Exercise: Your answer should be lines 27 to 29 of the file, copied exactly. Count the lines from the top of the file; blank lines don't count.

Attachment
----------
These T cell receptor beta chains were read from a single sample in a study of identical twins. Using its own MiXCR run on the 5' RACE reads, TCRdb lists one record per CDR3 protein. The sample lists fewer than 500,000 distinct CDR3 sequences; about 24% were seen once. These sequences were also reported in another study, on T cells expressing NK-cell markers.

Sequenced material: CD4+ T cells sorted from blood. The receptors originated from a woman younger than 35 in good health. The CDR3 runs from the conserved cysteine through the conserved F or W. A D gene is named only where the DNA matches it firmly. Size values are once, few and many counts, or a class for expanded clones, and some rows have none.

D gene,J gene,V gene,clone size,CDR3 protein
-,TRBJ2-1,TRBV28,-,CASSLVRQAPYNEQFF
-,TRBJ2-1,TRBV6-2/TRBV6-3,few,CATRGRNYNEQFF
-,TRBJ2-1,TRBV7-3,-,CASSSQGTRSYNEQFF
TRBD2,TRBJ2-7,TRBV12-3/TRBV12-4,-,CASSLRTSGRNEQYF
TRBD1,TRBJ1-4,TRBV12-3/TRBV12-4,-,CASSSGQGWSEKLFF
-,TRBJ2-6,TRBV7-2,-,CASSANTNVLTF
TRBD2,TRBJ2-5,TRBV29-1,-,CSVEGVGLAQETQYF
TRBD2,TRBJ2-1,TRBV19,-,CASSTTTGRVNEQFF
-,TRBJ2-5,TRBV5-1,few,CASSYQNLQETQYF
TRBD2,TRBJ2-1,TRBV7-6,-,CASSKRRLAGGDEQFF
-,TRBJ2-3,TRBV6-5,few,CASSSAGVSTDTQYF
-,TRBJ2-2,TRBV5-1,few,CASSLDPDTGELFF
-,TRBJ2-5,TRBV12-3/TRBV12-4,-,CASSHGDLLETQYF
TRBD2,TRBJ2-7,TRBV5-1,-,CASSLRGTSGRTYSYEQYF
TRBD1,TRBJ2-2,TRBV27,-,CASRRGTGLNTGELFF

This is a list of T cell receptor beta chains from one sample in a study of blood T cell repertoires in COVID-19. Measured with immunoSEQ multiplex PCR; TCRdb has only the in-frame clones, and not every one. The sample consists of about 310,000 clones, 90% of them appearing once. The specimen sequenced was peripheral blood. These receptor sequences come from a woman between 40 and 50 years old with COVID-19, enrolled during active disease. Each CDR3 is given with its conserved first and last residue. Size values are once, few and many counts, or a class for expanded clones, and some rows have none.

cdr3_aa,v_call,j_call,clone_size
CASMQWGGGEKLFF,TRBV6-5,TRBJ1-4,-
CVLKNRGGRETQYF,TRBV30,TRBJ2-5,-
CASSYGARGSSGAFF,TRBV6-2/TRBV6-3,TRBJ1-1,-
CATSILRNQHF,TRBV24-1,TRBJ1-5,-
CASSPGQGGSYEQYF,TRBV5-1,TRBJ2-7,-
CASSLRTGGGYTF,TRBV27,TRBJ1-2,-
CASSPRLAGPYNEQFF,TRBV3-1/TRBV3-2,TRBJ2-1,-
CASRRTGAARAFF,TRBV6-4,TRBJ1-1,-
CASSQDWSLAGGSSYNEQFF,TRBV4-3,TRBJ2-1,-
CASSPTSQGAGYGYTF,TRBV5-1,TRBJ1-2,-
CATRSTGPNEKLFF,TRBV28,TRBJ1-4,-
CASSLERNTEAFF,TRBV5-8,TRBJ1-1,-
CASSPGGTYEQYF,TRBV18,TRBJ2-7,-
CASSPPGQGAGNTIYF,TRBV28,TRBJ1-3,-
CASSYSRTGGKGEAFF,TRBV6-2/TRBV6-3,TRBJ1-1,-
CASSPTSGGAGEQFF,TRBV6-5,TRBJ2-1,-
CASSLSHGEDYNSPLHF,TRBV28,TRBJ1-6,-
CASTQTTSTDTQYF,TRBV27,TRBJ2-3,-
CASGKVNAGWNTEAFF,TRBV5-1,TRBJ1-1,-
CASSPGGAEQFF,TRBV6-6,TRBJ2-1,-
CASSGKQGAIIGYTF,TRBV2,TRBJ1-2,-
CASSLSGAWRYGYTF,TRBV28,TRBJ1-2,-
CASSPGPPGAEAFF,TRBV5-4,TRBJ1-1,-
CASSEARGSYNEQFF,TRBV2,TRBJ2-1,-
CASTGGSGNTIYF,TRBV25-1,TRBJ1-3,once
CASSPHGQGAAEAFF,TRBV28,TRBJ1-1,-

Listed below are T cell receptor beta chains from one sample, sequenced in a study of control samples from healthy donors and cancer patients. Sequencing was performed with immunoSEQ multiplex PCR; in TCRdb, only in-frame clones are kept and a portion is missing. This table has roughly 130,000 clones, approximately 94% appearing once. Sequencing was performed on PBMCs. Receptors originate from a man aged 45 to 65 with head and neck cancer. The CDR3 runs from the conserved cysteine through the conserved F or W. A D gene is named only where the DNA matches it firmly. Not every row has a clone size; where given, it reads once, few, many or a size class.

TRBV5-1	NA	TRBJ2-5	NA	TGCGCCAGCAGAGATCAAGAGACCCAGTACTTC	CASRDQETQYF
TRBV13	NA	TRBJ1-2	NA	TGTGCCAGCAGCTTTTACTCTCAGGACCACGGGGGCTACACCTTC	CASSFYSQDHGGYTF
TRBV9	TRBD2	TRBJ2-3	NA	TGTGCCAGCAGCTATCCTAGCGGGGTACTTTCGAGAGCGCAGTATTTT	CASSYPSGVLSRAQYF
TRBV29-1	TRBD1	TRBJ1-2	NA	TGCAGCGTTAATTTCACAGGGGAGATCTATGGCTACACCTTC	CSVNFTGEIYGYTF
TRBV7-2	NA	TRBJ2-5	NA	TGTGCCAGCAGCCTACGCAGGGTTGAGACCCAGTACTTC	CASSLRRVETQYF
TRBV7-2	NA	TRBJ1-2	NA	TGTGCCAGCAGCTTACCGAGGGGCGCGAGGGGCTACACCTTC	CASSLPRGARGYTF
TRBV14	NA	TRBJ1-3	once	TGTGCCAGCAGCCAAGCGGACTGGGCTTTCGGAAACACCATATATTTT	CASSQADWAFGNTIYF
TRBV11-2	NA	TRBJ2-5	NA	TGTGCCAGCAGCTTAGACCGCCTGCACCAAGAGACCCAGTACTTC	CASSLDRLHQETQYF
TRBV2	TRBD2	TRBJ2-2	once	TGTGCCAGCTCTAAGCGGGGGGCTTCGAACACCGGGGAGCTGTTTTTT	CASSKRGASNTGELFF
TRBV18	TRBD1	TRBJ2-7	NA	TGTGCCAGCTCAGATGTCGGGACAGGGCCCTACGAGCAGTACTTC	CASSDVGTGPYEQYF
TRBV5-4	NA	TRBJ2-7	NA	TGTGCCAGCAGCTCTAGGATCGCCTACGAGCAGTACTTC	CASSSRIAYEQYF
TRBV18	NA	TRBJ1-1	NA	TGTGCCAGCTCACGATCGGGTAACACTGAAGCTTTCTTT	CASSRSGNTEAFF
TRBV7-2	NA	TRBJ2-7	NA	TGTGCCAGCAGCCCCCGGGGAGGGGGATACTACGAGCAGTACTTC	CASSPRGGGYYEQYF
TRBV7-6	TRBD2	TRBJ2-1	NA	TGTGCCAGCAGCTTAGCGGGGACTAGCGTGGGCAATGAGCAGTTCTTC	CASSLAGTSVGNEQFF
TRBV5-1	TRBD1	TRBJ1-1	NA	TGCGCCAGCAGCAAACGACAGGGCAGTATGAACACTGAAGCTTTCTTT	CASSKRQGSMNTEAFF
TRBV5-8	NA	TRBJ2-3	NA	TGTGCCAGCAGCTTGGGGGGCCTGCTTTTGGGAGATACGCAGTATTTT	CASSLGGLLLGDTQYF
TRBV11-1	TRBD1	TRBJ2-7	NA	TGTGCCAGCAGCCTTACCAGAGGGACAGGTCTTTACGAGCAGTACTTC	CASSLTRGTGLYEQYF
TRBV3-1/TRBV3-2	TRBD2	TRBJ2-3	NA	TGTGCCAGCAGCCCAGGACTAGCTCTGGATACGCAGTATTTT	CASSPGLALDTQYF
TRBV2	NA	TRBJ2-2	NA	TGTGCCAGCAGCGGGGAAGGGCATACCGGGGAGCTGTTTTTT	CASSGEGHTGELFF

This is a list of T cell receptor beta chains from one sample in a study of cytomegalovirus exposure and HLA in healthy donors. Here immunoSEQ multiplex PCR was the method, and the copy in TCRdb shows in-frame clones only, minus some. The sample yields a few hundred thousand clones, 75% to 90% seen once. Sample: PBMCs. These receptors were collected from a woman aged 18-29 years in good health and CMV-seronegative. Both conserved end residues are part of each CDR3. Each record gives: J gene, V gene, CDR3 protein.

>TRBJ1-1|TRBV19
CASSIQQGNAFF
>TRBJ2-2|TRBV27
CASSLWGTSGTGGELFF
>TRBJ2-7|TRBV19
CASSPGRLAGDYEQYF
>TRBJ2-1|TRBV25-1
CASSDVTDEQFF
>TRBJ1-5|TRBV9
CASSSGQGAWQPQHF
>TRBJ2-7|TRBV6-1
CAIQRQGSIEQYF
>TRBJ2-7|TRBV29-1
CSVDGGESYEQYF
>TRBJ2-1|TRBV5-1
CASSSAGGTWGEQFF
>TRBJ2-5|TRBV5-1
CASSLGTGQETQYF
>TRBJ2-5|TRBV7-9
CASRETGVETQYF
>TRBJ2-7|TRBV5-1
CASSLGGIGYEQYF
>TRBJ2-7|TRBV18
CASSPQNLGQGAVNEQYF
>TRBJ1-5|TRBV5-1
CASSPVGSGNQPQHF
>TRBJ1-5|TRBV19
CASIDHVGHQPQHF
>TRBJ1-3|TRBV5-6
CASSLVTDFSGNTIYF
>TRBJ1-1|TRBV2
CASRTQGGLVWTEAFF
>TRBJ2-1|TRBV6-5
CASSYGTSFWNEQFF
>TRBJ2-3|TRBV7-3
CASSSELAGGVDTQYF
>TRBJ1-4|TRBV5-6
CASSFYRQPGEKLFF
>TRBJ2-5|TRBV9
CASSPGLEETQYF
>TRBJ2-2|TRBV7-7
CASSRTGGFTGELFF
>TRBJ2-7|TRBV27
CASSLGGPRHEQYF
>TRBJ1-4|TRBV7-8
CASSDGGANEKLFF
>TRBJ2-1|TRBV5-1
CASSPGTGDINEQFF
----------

CASSPRLAGPYNEQFF,TRBV3-1/TRBV3-2,TRBJ2-1,-
CASRRTGAARAFF,TRBV6-4,TRBJ1-1,-
CASSQDWSLAGGSSYNEQFF,TRBV4-3,TRBJ2-1,-